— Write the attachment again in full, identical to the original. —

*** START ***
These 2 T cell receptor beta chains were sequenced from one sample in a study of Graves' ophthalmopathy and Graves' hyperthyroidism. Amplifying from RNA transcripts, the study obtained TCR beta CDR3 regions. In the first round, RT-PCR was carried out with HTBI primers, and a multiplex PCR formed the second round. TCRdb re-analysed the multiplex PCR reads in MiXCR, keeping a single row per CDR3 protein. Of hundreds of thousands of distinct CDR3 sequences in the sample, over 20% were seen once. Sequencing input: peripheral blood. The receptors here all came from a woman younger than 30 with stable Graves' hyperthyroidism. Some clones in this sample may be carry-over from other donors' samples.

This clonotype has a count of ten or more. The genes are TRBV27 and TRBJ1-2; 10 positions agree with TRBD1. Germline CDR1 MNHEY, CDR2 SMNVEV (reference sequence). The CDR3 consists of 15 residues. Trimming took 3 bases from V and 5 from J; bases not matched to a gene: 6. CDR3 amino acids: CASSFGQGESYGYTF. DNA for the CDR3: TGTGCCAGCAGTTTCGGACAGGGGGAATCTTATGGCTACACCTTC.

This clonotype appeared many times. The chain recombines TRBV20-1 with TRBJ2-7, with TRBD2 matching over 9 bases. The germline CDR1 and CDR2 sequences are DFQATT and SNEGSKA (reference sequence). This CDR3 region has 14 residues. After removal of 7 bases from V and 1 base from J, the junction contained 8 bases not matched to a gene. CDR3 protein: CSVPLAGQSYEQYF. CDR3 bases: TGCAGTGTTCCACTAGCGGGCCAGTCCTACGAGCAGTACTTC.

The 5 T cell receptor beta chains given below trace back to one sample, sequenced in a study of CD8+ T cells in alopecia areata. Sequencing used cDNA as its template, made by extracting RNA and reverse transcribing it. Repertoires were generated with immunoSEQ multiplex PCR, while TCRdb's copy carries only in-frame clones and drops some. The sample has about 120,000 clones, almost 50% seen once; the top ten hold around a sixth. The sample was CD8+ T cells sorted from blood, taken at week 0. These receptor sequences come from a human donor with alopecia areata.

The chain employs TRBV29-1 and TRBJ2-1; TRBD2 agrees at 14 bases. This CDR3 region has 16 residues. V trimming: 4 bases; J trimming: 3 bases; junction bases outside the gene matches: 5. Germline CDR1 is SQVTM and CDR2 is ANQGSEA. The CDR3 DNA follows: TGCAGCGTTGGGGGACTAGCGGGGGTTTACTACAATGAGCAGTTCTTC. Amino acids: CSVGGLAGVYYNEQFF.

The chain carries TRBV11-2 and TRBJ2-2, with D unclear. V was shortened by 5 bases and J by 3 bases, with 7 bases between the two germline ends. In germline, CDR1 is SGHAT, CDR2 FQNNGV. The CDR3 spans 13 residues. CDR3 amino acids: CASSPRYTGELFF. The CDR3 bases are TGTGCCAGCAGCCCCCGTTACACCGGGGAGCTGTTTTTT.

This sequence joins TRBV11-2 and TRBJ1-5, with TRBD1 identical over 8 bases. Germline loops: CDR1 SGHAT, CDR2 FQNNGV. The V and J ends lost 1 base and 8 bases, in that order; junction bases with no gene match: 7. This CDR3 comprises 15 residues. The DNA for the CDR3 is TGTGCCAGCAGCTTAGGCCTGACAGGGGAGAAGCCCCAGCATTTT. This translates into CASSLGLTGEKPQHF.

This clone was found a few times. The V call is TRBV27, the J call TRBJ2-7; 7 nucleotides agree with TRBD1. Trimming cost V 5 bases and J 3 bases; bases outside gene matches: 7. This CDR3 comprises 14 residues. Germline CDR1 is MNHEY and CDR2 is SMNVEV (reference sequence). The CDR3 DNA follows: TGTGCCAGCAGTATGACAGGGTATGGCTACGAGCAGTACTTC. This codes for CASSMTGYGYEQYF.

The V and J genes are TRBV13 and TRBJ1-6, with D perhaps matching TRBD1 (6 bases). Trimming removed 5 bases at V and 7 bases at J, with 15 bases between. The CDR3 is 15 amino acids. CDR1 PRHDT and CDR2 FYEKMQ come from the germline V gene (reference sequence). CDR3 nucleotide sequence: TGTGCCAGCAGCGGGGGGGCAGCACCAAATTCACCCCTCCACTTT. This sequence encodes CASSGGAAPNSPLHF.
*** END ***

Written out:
These 2 T cell receptor beta chains were sequenced from one sample in a study of Graves' ophthalmopathy and Graves' hyperthyroidism. Amplifying from RNA transcripts, the study obtained TCR beta CDR3 regions. In the first round, RT-PCR was carried out with HTBI primers, and a multiplex PCR formed the second round. TCRdb re-analysed the multiplex PCR reads in MiXCR, keeping a single row per CDR3 protein. Of hundreds of thousands of distinct CDR3 sequences in the sample, over 20% were seen once. Sequencing input: peripheral blood. The receptors here all came from a woman younger than 30 with stable Graves' hyperthyroidism. Some clones in this sample may be carry-over from other donors' samples.

This clonotype has a count of ten or more. The genes are TRBV27 and TRBJ1-2; 10 positions agree with TRBD1. Germline CDR1 MNHEY, CDR2 SMNVEV (reference sequence). The CDR3 consists of 15 residues. Trimming took 3 bases from V and 5 from J; bases not matched to a gene: 6. CDR3 amino acids: CASSFGQGESYGYTF. DNA for the CDR3: TGTGCCAGCAGTTTCGGACAGGGGGAATCTTATGGCTACACCTTC.

This clonotype appeared many times. The chain recombines TRBV20-1 with TRBJ2-7, with TRBD2 matching over 9 bases. The germline CDR1 and CDR2 sequences are DFQATT and SNEGSKA (reference sequence). This CDR3 region has 14 residues. After removal of 7 bases from V and 1 base from J, the junction contained 8 bases not matched to a gene. CDR3 protein: CSVPLAGQSYEQYF. CDR3 bases: TGCAGTGTTCCACTAGCGGGCCAGTCCTACGAGCAGTACTTC.

The 5 T cell receptor beta chains given below trace back to one sample, sequenced in a study of CD8+ T cells in alopecia areata. Sequencing used cDNA as its template, made by extracting RNA and reverse transcribing it. Repertoires were generated with immunoSEQ multiplex PCR, while TCRdb's copy carries only in-frame clones and drops some. The sample has about 120,000 clones, almost 50% seen once; the top ten hold around a sixth. The sample was CD8+ T cells sorted from blood, taken at week 0. These receptor sequences come from a human donor with alopecia areata.

The chain employs TRBV29-1 and TRBJ2-1; TRBD2 agrees at 14 bases. This CDR3 region has 16 residues. V trimming: 4 bases; J trimming: 3 bases; junction bases outside the gene matches: 5. Germline CDR1 is SQVTM and CDR2 is ANQGSEA. The CDR3 DNA follows: TGCAGCGTTGGGGGACTAGCGGGGGTTTACTACAATGAGCAGTTCTTC. Amino acids: CSVGGLAGVYYNEQFF.

The chain carries TRBV11-2 and TRBJ2-2, with D unclear. V was shortened by 5 bases and J by 3 bases, with 7 bases between the two germline ends. In germline, CDR1 is SGHAT, CDR2 FQNNGV. The CDR3 spans 13 residues. CDR3 amino acids: CASSPRYTGELFF. The CDR3 bases are TGTGCCAGCAGCCCCCGTTACACCGGGGAGCTGTTTTTT.

This sequence joins TRBV11-2 and TRBJ1-5, with TRBD1 identical over 8 bases. Germline loops: CDR1 SGHAT, CDR2 FQNNGV. The V and J ends lost 1 base and 8 bases, in that order; junction bases with no gene match: 7. This CDR3 comprises 15 residues. The DNA for the CDR3 is TGTGCCAGCAGCTTAGGCCTGACAGGGGAGAAGCCCCAGCATTTT. This translates into CASSLGLTGEKPQHF.

This clone was found a few times. The V call is TRBV27, the J call TRBJ2-7; 7 nucleotides agree with TRBD1. Trimming cost V 5 bases and J 3 bases; bases outside gene matches: 7. This CDR3 comprises 14 residues. Germline CDR1 is MNHEY and CDR2 is SMNVEV (reference sequence). The CDR3 DNA follows: TGTGCCAGCAGTATGACAGGGTATGGCTACGAGCAGTACTTC. This codes for CASSMTGYGYEQYF.

The V and J genes are TRBV13 and TRBJ1-6, with D perhaps matching TRBD1 (6 bases). Trimming removed 5 bases at V and 7 bases at J, with 15 bases between. The CDR3 is 15 amino acids. CDR1 PRHDT and CDR2 FYEKMQ come from the germline V gene (reference sequence). CDR3 nucleotide sequence: TGTGCCAGCAGCGGGGGGGCAGCACCAAATTCACCCCTCCACTTT. This sequence encodes CASSGGAAPNSPLHF.